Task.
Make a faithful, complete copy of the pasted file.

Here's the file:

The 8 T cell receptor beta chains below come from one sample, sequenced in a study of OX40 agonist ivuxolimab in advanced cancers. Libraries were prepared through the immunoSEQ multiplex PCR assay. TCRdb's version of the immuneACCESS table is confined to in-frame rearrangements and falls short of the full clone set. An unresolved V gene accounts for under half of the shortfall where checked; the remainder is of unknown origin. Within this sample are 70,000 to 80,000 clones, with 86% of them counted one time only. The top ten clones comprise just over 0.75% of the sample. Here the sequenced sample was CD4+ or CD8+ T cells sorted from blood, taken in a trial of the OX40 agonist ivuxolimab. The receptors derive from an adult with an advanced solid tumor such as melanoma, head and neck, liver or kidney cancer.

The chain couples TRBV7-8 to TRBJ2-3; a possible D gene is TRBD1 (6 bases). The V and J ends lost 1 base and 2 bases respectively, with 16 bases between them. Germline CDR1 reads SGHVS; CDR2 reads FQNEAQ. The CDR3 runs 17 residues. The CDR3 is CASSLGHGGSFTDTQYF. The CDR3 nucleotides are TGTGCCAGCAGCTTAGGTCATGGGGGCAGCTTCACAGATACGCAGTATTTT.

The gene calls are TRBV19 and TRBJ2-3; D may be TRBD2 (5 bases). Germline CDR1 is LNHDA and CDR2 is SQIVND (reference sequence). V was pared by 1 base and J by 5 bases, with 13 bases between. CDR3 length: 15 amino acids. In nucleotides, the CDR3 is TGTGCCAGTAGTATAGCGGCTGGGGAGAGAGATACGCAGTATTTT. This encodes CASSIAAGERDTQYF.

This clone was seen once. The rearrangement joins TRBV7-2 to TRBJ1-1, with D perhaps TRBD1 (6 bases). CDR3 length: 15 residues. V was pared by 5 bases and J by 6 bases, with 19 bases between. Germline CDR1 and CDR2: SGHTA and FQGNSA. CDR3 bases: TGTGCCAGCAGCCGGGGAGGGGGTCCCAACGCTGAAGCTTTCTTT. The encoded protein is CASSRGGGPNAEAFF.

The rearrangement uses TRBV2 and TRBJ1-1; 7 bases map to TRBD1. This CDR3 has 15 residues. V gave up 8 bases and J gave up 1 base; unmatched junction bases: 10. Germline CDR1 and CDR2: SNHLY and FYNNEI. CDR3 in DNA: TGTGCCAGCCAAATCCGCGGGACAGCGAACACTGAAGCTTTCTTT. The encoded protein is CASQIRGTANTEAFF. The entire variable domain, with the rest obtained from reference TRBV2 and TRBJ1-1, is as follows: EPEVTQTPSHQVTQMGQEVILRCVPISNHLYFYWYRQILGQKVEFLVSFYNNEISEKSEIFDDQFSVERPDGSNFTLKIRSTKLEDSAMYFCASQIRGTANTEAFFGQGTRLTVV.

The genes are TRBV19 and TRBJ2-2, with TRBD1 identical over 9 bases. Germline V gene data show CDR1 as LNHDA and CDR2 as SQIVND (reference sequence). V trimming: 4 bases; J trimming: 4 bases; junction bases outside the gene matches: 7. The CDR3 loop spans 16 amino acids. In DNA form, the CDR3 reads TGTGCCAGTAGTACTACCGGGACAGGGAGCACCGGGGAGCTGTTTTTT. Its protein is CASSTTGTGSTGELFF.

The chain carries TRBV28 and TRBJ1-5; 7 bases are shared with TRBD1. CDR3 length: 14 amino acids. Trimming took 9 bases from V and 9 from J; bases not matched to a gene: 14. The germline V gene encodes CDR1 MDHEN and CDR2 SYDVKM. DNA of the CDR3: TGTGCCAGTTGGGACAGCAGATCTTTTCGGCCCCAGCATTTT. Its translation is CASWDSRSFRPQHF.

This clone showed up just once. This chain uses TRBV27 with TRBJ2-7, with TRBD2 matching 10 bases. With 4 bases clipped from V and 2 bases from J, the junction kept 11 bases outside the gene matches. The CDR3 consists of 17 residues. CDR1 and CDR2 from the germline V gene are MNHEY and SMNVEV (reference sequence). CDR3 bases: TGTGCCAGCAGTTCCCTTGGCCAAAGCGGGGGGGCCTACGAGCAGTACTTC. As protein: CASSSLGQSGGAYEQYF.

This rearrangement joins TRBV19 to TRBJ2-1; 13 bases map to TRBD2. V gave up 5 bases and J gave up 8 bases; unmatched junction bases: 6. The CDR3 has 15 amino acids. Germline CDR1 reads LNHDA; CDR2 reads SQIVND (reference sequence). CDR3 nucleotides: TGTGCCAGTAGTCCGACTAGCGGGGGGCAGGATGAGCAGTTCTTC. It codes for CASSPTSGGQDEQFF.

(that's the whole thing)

The 8 T cell receptor beta chains below come from one sample, sequenced in a study of OX40 agonist ivuxolimab in advanced cancers. Libraries were prepared through the immunoSEQ multiplex PCR assay. TCRdb's version of the immuneACCESS table is confined to in-frame rearrangements and falls short of the full clone set. An unresolved V gene accounts for under half of the shortfall where checked; the remainder is of unknown origin. Within this sample are 70,000 to 80,000 clones, with 86% of them counted one time only. The top ten clones comprise just over 0.75% of the sample. Here the sequenced sample was CD4+ or CD8+ T cells sorted from blood, taken in a trial of the OX40 agonist ivuxolimab. The receptors derive from an adult with an advanced solid tumor such as melanoma, head and neck, liver or kidney cancer.

The chain couples TRBV7-8 to TRBJ2-3; a possible D gene is TRBD1 (6 bases). The V and J ends lost 1 base and 2 bases respectively, with 16 bases between them. Germline CDR1 reads SGHVS; CDR2 reads FQNEAQ. The CDR3 runs 17 residues. The CDR3 is CASSLGHGGSFTDTQYF. The CDR3 nucleotides are TGTGCCAGCAGCTTAGGTCATGGGGGCAGCTTCACAGATACGCAGTATTTT.

The gene calls are TRBV19 and TRBJ2-3; D may be TRBD2 (5 bases). Germline CDR1 is LNHDA and CDR2 is SQIVND (reference sequence). V was pared by 1 base and J by 5 bases, with 13 bases between. CDR3 length: 15 amino acids. In nucleotides, the CDR3 is TGTGCCAGTAGTATAGCGGCTGGGGAGAGAGATACGCAGTATTTT. This encodes CASSIAAGERDTQYF.

This clone was seen once. The rearrangement joins TRBV7-2 to TRBJ1-1, with D perhaps TRBD1 (6 bases). CDR3 length: 15 residues. V was pared by 5 bases and J by 6 bases, with 19 bases between. Germline CDR1 and CDR2: SGHTA and FQGNSA. CDR3 bases: TGTGCCAGCAGCCGGGGAGGGGGTCCCAACGCTGAAGCTTTCTTT. The encoded protein is CASSRGGGPNAEAFF.

The rearrangement uses TRBV2 and TRBJ1-1; 7 bases map to TRBD1. This CDR3 has 15 residues. V gave up 8 bases and J gave up 1 base; unmatched junction bases: 10. Germline CDR1 and CDR2: SNHLY and FYNNEI. CDR3 in DNA: TGTGCCAGCCAAATCCGCGGGACAGCGAACACTGAAGCTTTCTTT. The encoded protein is CASQIRGTANTEAFF. The entire variable domain, with the rest obtained from reference TRBV2 and TRBJ1-1, is as follows: EPEVTQTPSHQVTQMGQEVILRCVPISNHLYFYWYRQILGQKVEFLVSFYNNEISEKSEIFDDQFSVERPDGSNFTLKIRSTKLEDSAMYFCASQIRGTANTEAFFGQGTRLTVV.

The genes are TRBV19 and TRBJ2-2, with TRBD1 identical over 9 bases. Germline V gene data show CDR1 as LNHDA and CDR2 as SQIVND (reference sequence). V trimming: 4 bases; J trimming: 4 bases; junction bases outside the gene matches: 7. The CDR3 loop spans 16 amino acids. In DNA form, the CDR3 reads TGTGCCAGTAGTACTACCGGGACAGGGAGCACCGGGGAGCTGTTTTTT. Its protein is CASSTTGTGSTGELFF.

The chain carries TRBV28 and TRBJ1-5; 7 bases are shared with TRBD1. CDR3 length: 14 amino acids. Trimming took 9 bases from V and 9 from J; bases not matched to a gene: 14. The germline V gene encodes CDR1 MDHEN and CDR2 SYDVKM. DNA of the CDR3: TGTGCCAGTTGGGACAGCAGATCTTTTCGGCCCCAGCATTTT. Its translation is CASWDSRSFRPQHF.

This clone showed up just once. This chain uses TRBV27 with TRBJ2-7, with TRBD2 matching 10 bases. With 4 bases clipped from V and 2 bases from J, the junction kept 11 bases outside the gene matches. The CDR3 consists of 17 residues. CDR1 and CDR2 from the germline V gene are MNHEY and SMNVEV (reference sequence). CDR3 bases: TGTGCCAGCAGTTCCCTTGGCCAAAGCGGGGGGGCCTACGAGCAGTACTTC. As protein: CASSSLGQSGGAYEQYF.

This rearrangement joins TRBV19 to TRBJ2-1; 13 bases map to TRBD2. V gave up 5 bases and J gave up 8 bases; unmatched junction bases: 6. The CDR3 has 15 amino acids. Germline CDR1 reads LNHDA; CDR2 reads SQIVND (reference sequence). CDR3 nucleotides: TGTGCCAGTAGTCCGACTAGCGGGGGGCAGGATGAGCAGTTCTTC. It codes for CASSPTSGGQDEQFF.